And the end product will be a compromise, like a ready-made pant altered to fit. On the other hand, the AMCA will be tailor-made from the first cut !

2)
The AMCA will be unique to IAF. In contrast, Russia is planning to export the PAK-FA to many countries in South America, East Europe, SE Asia etc. So, pilots of any Indian adversary can easily tie-up with these nations, learn about the PAK-FA's weaknesses and strengths, and formulate a strategy on how to beat it in battle.

Here the AMCA has a distinct advantage. Not only will it be an enigma to Indian adversaries, it will give IAF ample room to formulate hitherto innovative tactics.

4 AMCA will be sanction-proof. We all know the tortuous negotiations with Russia over petty things like spares for MiGs, tech transfer for Su-30 and T-90 tanks, etc. Do we wish to go down that rabbit-hole once again ? If yes, by all means import the PAK-FA.

But if IAF wishes to be truly independent, it must put its weight behind the AMCA. At any time, any IAF concern will be catered to within India with no geopolitics, lengthy contracts, or dollar exchange rates coming into the picture.

4 AMCA will boost the indigenous industry. The benefits of this point have been discussed numerous times earlier, and needn't be repeated.

How many more points to convince about AMCA's benefits over the Russian FGFA ?
___________________

Let's ditch the PAK-FA. Let's invest in the AMCA.

Anonymous said...

IAF strongly believes that a bird in hand(Rafale) is better than two in the bush(LCA & FGFA).
They cant really be blamed if they get butterflies in the stomach on seeing their future in the hands of DRDO and HAL.

Anonymous said...

French Rafale MRCA were the best possible purchase for India. All types of requisite tests were successfully performed on them and they came out as the most suitable against the tender requirements. In case if this deal is not materialized then for the desired multi-role purposes of air superiority, deep interdiction, close air support and strike, 63 Nos of SU-34 in combination with 63 Nos of SU-30 MKI may be the best alternative. However, all these SU-30/34 may need to be equipped with the latest AESA radars.

Anonymous said...

Dump both Rafale and FGFA and concentrate on LCA< UCAV & AMCA

Anonymous said...

By the way Rafale cannot supercruise and has not the performances to counter effectively Chinese Su-30 and Su-27. Is just a fighter-bomber for operations in benign scenarios as its DASS is not that advanced.
Wrong choice for India.

Anonymous said...

Rafale represents a good choice to buy. then IAF should not order Jaguar re-engine program. LCA can be ordered in batches in 40-50 of Mk1. Mk-2 etc.
With this IAF will have decent modern planes in a lot of categories : transport (C17, C130), HElicopters (Dhruv and variants, MI17) , AEW (EMB145, Phalcon), Basic Trainer (Pilatus)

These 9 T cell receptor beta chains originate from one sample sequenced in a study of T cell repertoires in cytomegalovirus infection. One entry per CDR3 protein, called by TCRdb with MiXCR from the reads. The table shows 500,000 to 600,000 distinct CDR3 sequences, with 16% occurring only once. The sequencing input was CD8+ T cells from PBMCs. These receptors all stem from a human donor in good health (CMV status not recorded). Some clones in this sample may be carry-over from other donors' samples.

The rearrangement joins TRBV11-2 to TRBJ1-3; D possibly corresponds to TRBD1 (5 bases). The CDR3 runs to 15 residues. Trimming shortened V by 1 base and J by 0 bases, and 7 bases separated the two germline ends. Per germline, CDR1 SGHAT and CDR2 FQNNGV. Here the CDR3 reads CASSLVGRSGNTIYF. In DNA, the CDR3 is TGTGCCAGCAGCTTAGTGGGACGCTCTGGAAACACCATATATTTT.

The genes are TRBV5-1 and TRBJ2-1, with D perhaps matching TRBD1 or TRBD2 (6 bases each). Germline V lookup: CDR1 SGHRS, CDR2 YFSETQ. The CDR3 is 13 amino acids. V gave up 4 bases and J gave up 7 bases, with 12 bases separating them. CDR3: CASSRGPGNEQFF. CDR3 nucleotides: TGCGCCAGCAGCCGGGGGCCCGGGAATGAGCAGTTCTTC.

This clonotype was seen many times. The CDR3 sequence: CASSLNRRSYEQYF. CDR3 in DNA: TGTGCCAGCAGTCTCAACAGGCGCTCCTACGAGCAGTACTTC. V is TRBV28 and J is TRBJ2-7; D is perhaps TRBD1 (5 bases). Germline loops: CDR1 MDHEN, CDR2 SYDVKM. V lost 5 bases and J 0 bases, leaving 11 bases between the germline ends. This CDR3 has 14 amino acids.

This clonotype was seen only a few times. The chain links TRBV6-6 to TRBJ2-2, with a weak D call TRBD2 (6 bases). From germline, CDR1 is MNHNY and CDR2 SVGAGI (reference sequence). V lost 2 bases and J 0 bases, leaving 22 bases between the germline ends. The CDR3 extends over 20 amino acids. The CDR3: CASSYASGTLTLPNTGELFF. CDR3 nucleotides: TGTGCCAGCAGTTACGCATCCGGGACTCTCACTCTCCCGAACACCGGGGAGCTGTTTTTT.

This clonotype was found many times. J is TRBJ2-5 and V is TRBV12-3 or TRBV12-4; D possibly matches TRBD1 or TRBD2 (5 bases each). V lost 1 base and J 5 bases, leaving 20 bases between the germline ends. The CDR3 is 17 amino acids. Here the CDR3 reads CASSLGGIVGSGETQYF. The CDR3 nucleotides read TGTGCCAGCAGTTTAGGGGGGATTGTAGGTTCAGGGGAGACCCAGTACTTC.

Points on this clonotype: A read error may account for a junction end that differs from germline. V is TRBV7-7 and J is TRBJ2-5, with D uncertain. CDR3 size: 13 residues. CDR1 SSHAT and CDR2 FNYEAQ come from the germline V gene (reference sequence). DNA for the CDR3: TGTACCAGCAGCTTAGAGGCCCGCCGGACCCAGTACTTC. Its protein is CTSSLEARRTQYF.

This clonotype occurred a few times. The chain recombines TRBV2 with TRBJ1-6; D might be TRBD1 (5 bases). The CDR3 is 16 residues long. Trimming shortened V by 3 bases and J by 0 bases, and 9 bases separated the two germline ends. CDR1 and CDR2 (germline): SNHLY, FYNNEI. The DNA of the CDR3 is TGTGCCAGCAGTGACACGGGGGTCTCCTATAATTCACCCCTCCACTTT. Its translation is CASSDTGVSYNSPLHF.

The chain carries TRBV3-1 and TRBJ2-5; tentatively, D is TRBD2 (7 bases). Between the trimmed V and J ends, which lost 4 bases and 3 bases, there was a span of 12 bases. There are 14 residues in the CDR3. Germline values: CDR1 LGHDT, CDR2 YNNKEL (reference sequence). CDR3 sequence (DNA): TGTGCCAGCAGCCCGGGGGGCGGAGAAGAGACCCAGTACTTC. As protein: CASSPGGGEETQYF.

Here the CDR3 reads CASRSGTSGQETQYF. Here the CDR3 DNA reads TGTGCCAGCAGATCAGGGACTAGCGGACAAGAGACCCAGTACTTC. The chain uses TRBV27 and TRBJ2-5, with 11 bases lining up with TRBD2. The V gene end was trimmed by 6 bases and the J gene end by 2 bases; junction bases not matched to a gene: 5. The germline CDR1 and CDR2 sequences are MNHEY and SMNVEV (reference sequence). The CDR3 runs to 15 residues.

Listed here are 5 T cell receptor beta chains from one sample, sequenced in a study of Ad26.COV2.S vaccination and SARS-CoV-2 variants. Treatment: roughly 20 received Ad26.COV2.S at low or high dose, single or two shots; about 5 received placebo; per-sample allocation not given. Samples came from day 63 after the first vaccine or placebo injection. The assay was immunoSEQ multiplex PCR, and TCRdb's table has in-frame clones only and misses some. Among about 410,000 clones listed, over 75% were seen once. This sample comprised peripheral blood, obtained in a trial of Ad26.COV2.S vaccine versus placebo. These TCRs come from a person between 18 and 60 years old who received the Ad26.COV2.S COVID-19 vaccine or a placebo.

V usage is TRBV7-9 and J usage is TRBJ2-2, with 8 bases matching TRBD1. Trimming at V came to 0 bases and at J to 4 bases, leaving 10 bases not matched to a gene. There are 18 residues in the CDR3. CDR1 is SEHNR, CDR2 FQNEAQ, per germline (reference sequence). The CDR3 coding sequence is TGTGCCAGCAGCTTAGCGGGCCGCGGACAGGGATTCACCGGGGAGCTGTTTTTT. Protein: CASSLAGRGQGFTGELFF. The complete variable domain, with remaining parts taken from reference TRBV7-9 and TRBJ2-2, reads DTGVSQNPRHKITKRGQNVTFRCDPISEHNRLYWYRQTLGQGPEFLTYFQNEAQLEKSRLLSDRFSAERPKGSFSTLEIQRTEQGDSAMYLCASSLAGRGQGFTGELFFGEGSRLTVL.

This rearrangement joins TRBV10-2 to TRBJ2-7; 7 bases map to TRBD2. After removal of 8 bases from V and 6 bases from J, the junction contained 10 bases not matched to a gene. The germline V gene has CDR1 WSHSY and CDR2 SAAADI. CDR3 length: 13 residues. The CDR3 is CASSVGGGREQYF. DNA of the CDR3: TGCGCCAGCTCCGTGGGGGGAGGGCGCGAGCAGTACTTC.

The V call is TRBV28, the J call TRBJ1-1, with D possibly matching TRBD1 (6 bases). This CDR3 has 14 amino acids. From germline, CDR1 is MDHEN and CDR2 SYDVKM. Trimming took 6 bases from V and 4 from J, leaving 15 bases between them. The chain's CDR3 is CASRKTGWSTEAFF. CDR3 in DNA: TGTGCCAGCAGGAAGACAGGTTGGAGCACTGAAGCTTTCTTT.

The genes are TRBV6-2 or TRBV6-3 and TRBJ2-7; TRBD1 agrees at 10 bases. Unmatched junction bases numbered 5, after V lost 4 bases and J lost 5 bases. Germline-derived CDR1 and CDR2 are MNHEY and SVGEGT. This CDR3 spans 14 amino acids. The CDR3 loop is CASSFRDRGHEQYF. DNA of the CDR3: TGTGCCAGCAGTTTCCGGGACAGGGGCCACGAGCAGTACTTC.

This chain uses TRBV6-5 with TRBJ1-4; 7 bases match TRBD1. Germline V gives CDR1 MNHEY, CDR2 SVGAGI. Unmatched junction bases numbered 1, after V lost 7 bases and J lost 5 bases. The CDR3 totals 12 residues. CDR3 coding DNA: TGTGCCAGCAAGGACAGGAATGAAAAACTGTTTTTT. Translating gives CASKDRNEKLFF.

What we need LUH, LCA, LAH and LTA in large numbers.
We can forget HAL to deliver BTT or IJT in foreseeable future. it is a paper plane when IAF wanted something flying desperately Itnis important students have good trainer to being flying. Why don't we see this point.

When you publish on article on completions dates of all existing HAL development projects ?

Jai said...

Hello Ajai

Is the pic in your article of a real item, or is it a product of photoshop?

It is a very smart looking aircraft

Thanks

Jai

Anonymous said...

Colonel,

can you please give credits regarding the picture ?

The Runway is definitely in India.
please give details about the craft itself.

Is this a photoshopped or by some miracle has a two seater PAK-FA landed in India ?

Anonymous said...

tdblog@yahoo.com:

Very well said and am happy abput this being an article where you haven't mentioned cutting down rafale in favour of F35.

No country is just going to get up and give away critical knowledge...air frame design...radar and missile tech are some of these.

I agree that the time to hit is ripe...Russia is in need and we should optimise nor expoit this situation. Overbending on US should be avoided...they will never share any non common tech with anybody.

FGFA sud be a replacement to Rafale...and for once let is all Indians park our ego out of this so called joint production...pls push the money and get this beasts delivered and than make HAL overhaul it completely.

kaveri sud be restarted if we are ever to build an engine for a fighter aircraft.

abhiman u must be joking dump all and make amca...i hope u are updates abt tejas lca...need I say more!

Anonymous said...

I agree and disagree. I am in agreement with the author that the IAF has been overly and completely obsessed with the MMRCA acquisition and in the process neglected other projects such as the FGFA and the indigenous AMCA project for far too long.
I disagree with the author as far as what the IAF should take on as its top priority at the moment. The IAF, as many have rightly pointed out, be most engaged in making sure that the AMCA project takes off well, now that we have all learnt from the mistakes and successes of the LCA program. That's in the best interests of the services and the nation. Heck we can let our upgraded Mirage2Ks and Mig-29 UPGs fill in the MMRCA gap until the AMCAs are ready to roll somewhere around 2025.